The incredible irony is that Democrats will do anything to make sure Mexican and Latin American nationals keep coming to the U.S. illegally in search of a better life in a country they tell our citizens is morally unfit. If we believe what they say from the other side of their mouths, why would anyone risk coming here?
Sources for this post
1. “I Pledge Allegiance to Mexico?” VRC: Congressional Victims’ Rights Caucus. September 25, 2006. https://vrc-poe.house.gov/2006/9/-i-pledge-allegiance-to-mexico-, retrieved October 11, 2017.
2. “H.Res.1604 – Honoring the bicentennial anniversary of Mexican independence and the centennial anniversary of the beginning of the Mexican Revolution.” Congress.gov
https://www.congress.gov/bill/111th-congress/house-resolution/1604/cosponsors?q=%7B%22search%22%3A%5B%22%5C%22mexican+independence%5C%22%22%5D%7D&r=1, retrieved October 11, 2017.
3. “H.Res.372 – Recognizing the significance of National Caribbean American Heritage Month.” Congress.gov. https://www.congress.gov/bill/115th-congress/house-resolution/372?
q=%7B%22search%22%3A%5B%22anthem%22%5D%7D&r=3, retrieved October 11, 2017.
4. “S.Res.81 – A resolution recognizing the 196th anniversary of the independence of Greece and celebrating democracy in Greece and the United States.” Congess.gov. https://www.congress.gov/bill/115th-congress/senate-resolution/81?q=%7B%22search%22%3A%5B%22anthem%22%5D%7D&r=2, retrieved October 11, 2017.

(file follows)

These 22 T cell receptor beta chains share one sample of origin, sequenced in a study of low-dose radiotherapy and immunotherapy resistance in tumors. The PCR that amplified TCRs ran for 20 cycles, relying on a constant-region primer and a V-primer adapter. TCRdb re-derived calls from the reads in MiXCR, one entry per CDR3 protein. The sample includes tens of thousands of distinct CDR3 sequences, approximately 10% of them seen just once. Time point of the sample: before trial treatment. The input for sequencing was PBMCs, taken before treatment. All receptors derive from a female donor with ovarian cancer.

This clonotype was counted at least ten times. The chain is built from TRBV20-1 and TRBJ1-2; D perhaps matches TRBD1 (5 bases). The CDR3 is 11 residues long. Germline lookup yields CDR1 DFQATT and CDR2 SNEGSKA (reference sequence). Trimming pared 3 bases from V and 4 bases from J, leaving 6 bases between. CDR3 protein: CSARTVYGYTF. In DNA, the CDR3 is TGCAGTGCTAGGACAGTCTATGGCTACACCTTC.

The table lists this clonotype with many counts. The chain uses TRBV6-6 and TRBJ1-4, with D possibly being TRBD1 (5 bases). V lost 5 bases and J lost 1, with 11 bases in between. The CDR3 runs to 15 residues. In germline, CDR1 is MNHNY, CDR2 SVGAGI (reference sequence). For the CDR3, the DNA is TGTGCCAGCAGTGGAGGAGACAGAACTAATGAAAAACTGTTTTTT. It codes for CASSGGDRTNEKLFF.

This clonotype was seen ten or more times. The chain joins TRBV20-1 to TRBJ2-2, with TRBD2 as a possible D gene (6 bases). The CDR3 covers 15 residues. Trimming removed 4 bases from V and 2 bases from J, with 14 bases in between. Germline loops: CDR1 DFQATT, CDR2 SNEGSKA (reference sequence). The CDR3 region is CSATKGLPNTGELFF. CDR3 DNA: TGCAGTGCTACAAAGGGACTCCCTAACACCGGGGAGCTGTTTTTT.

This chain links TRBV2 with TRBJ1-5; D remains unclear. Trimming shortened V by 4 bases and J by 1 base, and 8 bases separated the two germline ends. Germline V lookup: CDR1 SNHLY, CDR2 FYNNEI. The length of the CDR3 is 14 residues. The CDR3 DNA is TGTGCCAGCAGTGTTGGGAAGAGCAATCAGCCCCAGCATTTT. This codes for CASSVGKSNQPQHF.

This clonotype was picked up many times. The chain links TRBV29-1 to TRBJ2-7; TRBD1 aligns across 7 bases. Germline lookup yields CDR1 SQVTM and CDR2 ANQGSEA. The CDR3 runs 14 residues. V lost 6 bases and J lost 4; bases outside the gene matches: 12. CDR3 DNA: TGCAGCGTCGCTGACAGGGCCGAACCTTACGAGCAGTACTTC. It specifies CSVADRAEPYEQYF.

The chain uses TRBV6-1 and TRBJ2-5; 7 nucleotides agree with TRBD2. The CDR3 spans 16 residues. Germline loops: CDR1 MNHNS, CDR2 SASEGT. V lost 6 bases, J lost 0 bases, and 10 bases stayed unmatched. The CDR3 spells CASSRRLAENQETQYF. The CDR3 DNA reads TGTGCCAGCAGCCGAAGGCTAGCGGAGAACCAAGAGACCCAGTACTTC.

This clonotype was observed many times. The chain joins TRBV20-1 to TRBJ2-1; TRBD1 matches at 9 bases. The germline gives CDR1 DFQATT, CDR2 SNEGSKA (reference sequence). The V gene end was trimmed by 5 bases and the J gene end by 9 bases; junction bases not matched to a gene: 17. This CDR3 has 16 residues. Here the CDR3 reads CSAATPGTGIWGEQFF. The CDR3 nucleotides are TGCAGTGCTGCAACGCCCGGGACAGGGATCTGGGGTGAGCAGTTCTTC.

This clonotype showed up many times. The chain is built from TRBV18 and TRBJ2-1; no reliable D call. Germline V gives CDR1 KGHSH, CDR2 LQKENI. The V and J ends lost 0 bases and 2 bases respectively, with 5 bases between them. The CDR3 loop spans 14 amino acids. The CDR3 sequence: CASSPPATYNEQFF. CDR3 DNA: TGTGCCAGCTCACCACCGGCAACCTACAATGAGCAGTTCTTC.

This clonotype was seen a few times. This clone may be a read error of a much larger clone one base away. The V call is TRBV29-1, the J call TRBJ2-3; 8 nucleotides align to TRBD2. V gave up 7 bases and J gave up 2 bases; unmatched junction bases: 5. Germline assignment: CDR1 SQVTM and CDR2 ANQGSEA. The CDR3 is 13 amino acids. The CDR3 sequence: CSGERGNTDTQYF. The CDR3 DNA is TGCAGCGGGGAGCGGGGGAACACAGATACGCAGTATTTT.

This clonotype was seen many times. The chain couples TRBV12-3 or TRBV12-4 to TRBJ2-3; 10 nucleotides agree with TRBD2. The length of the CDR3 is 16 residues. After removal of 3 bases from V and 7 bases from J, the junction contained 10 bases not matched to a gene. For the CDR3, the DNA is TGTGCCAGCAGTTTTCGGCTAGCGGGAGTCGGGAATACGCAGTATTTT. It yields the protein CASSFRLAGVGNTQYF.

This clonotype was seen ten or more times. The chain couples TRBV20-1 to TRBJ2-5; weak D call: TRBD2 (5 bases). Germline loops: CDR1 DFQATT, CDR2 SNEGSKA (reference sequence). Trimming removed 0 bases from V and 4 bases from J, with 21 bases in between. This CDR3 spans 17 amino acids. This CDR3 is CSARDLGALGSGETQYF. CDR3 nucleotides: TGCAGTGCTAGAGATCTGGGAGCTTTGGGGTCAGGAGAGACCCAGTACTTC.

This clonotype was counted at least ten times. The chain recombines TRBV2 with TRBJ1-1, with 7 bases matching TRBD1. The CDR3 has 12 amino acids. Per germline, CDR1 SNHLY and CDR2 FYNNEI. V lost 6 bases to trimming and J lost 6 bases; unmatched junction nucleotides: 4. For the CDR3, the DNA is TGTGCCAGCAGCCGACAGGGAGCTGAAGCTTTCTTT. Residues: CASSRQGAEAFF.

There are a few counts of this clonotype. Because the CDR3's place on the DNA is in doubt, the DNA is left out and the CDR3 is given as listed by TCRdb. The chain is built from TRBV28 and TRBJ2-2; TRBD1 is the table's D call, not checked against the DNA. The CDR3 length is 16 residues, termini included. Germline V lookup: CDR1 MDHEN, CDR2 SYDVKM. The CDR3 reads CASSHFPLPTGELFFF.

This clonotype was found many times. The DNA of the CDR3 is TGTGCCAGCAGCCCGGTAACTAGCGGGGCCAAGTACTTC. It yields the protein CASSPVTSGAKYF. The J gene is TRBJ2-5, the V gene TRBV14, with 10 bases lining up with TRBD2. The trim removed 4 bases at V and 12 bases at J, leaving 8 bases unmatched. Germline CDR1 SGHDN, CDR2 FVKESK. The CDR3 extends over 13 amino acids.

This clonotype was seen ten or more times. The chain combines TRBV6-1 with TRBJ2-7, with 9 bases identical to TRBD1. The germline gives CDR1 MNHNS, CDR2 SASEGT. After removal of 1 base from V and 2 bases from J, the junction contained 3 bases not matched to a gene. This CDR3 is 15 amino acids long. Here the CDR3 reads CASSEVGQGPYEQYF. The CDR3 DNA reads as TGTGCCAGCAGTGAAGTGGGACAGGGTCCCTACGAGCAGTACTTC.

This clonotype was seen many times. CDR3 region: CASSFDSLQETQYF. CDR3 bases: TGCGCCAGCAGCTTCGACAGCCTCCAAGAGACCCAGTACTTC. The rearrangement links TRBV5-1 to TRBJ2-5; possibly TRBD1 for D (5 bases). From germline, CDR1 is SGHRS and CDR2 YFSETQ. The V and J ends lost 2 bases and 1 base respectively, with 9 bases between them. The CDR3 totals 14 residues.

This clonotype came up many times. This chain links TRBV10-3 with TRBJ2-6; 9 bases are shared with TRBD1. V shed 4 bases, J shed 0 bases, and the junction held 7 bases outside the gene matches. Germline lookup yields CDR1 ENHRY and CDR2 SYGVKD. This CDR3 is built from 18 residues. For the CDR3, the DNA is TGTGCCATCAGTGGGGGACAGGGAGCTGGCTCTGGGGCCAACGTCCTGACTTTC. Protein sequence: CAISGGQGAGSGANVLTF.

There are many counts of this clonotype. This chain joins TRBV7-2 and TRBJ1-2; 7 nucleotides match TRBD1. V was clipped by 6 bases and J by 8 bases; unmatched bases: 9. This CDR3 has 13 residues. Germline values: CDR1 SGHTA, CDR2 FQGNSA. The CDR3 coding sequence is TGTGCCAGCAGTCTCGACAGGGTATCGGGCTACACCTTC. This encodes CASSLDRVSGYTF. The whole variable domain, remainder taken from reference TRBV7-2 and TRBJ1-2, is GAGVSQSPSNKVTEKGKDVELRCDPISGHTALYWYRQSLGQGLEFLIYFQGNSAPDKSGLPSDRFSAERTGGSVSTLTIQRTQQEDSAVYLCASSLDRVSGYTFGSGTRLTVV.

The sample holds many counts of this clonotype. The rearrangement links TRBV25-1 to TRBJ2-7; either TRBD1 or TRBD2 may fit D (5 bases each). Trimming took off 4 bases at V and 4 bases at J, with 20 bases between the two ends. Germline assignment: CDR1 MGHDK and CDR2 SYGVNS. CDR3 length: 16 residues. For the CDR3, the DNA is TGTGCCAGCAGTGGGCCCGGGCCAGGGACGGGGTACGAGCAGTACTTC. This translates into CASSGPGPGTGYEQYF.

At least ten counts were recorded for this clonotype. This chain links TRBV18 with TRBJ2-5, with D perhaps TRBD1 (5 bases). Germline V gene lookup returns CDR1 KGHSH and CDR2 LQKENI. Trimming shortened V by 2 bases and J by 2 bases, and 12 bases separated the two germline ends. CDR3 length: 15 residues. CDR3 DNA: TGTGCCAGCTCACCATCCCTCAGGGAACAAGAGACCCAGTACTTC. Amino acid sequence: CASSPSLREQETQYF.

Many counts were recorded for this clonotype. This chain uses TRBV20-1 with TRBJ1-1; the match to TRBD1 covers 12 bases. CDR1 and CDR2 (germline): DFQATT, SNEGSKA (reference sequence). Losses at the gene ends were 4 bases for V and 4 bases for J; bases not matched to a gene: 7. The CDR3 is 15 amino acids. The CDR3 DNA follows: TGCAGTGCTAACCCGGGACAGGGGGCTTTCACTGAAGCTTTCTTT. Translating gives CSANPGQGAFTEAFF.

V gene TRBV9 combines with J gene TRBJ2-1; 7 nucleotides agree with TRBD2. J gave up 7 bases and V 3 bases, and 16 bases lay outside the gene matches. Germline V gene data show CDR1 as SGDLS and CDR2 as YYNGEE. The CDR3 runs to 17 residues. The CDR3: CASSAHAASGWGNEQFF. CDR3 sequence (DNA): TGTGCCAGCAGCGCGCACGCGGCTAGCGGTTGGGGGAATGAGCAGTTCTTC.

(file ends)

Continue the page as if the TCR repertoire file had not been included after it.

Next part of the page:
5. “S.Res.158 – A resolution recognizing the cultural and historical significance of the Cinco de Mayo holiday.” Congress.gov https://www.congress.gov/bill/115th-congress/senate-resolution/158?q=%7B%22search%22%3A%5B%22cinco+de+mayo%22%5D%7D&r=1, retrieved October 11, 2017.
6. “Congressman Crowley Kicks-Off National Hispanic Heritage Month.” Joseph Crowley. September 15, 2010. https://crowley.house.gov/press-release/congressman-crowley-kicks-national-hispanic-heritage-month-special-guest-ken-padilla, retrieved October 11, 2017.
7. “H.Res.532 – Expressing the sense of the House of Representatives regarding conduct during a rendition of the National Anthem.” Congress.gov. https://www.congress.gov/bill/115th-congress/house-resolution/532/cosponsors?q=%7B%22search%22%3A%5B%22anthem%22%5D%7D&r=1, retrieved October 11, 2017.
8. “Jayapal Stands in Solidarity with the Seattle Seahawks.” Pramila Jayapal. September 25, 2017. https://jayapal.house.gov/media/press-releases/jayapal-stands-solidarity-seattle-seahawks, retrieved October 11, 2017.
10. “Following Trump’s NFL Rant, Conyers Urges Focus on Real Issues of Racial Inequality.” U.S. House Committee on the Judiciary. Democrats. September 27, 2017. https://democrats-judiciary.house.gov/news/press-releases/following-trump-s-nfl-rant-conyers-urges-focus-real-issue-racial-inequality, retrieved October 11, 2017.
11. “CBC Chairman to Trump: “I write today to express my utter disgust with your handling of race relations in America…” Congressional Black Caucus. September 27, 2017. https://cbc.house.gov/news/documentsingle.aspx?DocumentID=751, retrieved October 12, 2017.
Photo: “Coronado National Memorial Arizona.” National Park Service. https://www.nps.gov/coro/learn/historyculture/sisterparks.htm, retrieved October 12, 2017.
Correction: this post originally included a quotation from Donald Trump in an article appearing on the Congressional Black Caucus website and mentioned “Rep. Mike Lillis” as head of the Congressional Black Caucus. The head of the CBC is Cedric L. Richmond (D-LA). We regret the error. The quotation was replaced with footnotes 11 and 12, which have greater relevance for the discussion.